Forever Farewell: NASA's Mercury Probe Is Now an Impact Crater
At 3:26 p.m. ET today (Thursday), NASA's MESSENGER mission to the innermost planet of the solar system came to a dramatic end, smashing into Mercury's surface at a speed of over 8,700 miles per hour.
As the spacecraft made its final orbit of the planet, mission scientists predicted that the probe, which has been orbiting Mercury since 2011, would collide with a ridge at the northeastern rim of an ancient impact crater called "Shakespeare." At time of writing, mission NASA hadn't confirmed whether this was the exact point of contact with the surface.
"Well I guess it is time to say goodbye to all my friends, family, support team. I will be making my final impact very soon," the mission's Twitter feed said minutes before its expected loss of signal.
NASA's Deep Space Network, a global network of radio antennae that is constantly communicating with the space agency's space robots, confirmed loss of signal around the time of MESSENGER's predicted moment of impact via the animated NASA Eyes DSN Now website. MESSENGER was communicating with the Goldstone Observatory in the Mojave Desert, Calif., at time of impact.
The NASA mission has been orbiting Mercury since 2011 after being launched from Earth in 2004. In the 4 year science mission, MESSENGER has not only revealed stunning revelations about Mercury, but about the origin of the solar system itself. The huge archive of data collected by the first ever mission to orbit Mercury will be making countless discoveries for years to come.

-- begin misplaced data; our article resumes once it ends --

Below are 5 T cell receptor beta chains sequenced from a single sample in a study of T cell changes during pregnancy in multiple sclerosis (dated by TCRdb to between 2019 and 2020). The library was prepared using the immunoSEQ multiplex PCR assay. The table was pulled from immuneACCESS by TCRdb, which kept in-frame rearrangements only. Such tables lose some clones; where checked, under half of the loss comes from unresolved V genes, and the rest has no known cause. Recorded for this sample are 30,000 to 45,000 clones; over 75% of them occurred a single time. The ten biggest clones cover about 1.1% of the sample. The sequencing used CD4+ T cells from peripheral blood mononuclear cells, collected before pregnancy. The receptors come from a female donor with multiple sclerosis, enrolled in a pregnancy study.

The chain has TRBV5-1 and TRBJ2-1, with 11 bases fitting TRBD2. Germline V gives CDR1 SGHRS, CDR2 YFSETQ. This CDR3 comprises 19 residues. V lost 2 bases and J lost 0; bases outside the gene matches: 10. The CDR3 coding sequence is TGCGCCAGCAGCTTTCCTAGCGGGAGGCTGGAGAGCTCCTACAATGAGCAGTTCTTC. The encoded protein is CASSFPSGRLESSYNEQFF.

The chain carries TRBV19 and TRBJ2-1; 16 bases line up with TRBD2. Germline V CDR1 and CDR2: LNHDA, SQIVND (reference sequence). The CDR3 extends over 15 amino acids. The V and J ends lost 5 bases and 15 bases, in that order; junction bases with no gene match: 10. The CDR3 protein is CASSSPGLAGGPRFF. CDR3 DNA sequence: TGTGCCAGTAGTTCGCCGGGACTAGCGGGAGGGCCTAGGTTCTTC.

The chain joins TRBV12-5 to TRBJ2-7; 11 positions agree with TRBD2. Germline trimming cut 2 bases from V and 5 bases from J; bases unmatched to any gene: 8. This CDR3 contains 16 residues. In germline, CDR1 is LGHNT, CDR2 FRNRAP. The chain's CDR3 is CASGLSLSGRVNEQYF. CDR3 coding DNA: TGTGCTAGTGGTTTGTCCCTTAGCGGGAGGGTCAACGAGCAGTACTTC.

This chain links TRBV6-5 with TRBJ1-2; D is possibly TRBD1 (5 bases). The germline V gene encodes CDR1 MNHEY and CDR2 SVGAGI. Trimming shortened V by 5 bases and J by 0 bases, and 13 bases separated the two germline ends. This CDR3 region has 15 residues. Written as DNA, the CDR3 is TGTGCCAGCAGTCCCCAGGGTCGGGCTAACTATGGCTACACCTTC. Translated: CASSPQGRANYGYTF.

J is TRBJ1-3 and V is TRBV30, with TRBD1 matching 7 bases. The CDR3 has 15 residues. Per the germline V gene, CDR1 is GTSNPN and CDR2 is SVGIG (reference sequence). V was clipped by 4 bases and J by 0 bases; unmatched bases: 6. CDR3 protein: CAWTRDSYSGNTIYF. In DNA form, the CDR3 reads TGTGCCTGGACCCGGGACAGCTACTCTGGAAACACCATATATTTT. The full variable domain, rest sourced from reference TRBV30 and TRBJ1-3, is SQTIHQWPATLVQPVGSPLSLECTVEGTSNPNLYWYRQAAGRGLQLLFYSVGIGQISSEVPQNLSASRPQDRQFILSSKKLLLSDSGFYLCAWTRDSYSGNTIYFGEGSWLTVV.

"For the first time in history we now have real knowledge about the planet Mercury that shows it to be a fascinating world as part of our diverse solar system," said John Grunsfeld, associate administrator for the Science Mission Directorate at NASA Headquarters in Washington, in an earlier NASA press release. "While spacecraft operations will end, we are celebrating MESSENGER as more than a successful mission. It's the beginning of a longer journey to analyze the data that reveals all the scientific mysteries of Mercury."
The implication of MESSENGER's final resting place wasn't lost on many fans of the mission, where passages from William Shakespeare's various works made their way across social media.
My personal favorite:
"Forever farewell... If we do meet again we'll smile indeed. If not, 'tis true this parting was well made. – JC A5s1 #MESSENGER #Shakespeare" - tweet by planetary scientist Mary Kerrigan.
Goodbye little space probe.